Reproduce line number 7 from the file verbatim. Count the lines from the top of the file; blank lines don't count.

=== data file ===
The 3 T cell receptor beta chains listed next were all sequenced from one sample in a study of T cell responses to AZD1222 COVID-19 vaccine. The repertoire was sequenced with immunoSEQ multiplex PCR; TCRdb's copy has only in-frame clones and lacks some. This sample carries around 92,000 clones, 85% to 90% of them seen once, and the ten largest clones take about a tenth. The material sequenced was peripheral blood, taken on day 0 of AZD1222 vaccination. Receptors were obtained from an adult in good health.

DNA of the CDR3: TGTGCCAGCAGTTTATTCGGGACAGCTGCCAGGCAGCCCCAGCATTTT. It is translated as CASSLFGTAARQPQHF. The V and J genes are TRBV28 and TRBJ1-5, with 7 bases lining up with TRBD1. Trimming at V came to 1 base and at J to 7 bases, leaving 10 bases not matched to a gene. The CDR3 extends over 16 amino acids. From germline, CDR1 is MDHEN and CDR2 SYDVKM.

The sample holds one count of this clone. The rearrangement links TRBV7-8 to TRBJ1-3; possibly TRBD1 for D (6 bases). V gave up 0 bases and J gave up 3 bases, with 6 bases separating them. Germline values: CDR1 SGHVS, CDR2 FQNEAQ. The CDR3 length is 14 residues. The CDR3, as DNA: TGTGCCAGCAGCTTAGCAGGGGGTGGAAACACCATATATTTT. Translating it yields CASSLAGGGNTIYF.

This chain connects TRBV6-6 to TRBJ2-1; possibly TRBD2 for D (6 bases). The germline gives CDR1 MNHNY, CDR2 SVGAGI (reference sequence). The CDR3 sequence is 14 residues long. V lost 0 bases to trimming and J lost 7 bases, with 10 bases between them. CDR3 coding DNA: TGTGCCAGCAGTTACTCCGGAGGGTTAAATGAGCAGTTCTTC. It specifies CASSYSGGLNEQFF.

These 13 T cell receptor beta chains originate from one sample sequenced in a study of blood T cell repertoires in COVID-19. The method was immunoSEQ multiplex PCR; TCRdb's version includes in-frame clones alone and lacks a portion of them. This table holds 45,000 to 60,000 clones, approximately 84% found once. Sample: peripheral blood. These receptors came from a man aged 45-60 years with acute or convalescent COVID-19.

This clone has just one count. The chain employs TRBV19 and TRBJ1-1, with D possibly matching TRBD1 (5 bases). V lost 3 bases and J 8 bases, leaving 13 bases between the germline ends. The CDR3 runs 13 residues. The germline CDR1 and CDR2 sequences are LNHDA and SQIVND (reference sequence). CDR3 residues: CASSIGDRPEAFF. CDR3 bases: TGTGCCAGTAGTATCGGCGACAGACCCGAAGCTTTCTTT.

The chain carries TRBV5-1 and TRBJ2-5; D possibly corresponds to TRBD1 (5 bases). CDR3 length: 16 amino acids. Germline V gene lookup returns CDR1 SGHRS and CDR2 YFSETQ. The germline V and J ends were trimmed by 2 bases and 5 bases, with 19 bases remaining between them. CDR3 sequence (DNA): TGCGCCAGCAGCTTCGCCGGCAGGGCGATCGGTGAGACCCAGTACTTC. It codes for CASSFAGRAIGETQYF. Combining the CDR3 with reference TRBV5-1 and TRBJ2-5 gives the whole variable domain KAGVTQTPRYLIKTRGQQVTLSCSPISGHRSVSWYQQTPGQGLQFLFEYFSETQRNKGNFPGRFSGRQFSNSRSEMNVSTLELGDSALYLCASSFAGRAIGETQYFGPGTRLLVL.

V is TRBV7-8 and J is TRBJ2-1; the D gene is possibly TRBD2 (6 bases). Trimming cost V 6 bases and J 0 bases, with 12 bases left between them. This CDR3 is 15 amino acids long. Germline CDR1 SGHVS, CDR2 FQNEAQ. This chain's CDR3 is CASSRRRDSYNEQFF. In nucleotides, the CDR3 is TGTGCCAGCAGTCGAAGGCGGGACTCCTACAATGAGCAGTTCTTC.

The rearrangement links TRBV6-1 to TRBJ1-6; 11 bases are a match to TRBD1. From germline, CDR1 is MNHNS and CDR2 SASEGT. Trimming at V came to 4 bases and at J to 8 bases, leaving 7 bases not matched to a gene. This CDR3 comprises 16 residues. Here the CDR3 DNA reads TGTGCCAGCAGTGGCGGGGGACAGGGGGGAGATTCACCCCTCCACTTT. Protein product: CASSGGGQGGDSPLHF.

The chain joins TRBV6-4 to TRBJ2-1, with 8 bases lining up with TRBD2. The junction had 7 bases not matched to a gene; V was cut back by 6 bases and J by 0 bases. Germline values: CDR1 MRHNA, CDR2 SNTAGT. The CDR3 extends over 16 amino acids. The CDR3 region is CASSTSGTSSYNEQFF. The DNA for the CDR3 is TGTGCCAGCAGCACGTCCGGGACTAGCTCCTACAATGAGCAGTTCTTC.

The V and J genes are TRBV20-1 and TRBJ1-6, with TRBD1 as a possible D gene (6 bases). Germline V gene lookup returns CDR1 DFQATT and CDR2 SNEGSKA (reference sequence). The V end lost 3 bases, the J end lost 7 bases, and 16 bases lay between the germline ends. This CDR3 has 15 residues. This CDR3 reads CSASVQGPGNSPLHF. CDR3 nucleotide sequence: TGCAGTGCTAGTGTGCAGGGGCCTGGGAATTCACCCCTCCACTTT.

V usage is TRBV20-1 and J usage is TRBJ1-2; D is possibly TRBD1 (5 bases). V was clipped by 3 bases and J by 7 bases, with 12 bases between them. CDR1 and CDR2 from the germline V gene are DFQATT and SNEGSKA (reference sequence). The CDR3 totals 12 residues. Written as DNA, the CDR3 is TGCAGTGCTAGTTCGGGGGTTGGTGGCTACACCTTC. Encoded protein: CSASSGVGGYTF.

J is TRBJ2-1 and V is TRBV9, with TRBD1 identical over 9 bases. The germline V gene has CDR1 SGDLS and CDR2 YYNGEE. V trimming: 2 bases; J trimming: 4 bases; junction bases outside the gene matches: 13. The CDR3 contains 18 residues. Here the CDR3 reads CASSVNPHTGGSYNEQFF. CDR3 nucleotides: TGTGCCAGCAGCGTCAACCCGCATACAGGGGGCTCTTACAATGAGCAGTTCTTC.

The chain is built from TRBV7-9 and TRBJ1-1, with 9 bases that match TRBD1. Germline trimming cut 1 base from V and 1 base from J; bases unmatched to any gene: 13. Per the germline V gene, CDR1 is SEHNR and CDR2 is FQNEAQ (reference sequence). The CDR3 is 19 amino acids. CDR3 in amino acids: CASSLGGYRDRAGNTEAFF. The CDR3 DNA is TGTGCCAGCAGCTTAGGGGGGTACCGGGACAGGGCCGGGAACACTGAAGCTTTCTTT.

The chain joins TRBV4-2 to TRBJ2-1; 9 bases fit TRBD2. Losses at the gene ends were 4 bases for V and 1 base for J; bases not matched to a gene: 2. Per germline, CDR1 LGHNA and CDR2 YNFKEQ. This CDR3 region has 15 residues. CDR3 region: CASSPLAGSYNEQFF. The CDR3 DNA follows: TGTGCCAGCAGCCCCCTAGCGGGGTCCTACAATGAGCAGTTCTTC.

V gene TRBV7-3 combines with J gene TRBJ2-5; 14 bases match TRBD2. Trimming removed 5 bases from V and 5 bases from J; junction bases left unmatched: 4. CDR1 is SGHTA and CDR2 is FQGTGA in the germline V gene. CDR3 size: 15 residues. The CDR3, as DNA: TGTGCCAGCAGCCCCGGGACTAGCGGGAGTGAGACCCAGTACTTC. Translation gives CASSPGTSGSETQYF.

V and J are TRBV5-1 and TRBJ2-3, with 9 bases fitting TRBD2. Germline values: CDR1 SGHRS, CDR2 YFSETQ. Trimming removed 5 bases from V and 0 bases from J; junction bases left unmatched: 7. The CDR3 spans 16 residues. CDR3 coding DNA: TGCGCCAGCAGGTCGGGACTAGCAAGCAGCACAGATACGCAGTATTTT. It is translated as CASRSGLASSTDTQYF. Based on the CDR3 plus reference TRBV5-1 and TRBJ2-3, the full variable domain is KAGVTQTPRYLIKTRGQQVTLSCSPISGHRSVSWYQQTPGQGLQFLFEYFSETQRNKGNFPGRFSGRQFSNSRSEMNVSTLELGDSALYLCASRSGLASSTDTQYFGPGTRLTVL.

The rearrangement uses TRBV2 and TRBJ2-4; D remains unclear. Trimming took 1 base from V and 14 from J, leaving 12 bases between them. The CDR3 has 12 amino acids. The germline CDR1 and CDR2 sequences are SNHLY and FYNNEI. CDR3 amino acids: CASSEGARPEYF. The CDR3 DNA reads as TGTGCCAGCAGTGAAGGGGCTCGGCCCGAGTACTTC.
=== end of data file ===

The chain carries TRBV5-1 and TRBJ2-5; D possibly corresponds to TRBD1 (5 bases). CDR3 length: 16 amino acids. Germline V gene lookup returns CDR1 SGHRS and CDR2 YFSETQ. The germline V and J ends were trimmed by 2 bases and 5 bases, with 19 bases remaining between them. CDR3 sequence (DNA): TGCGCCAGCAGCTTCGCCGGCAGGGCGATCGGTGAGACCCAGTACTTC. It codes for CASSFAGRAIGETQYF. Combining the CDR3 with reference TRBV5-1 and TRBJ2-5 gives the whole variable domain KAGVTQTPRYLIKTRGQQVTLSCSPISGHRSVSWYQQTPGQGLQFLFEYFSETQRNKGNFPGRFSGRQFSNSRSEMNVSTLELGDSALYLCASSFAGRAIGETQYFGPGTRLLVL.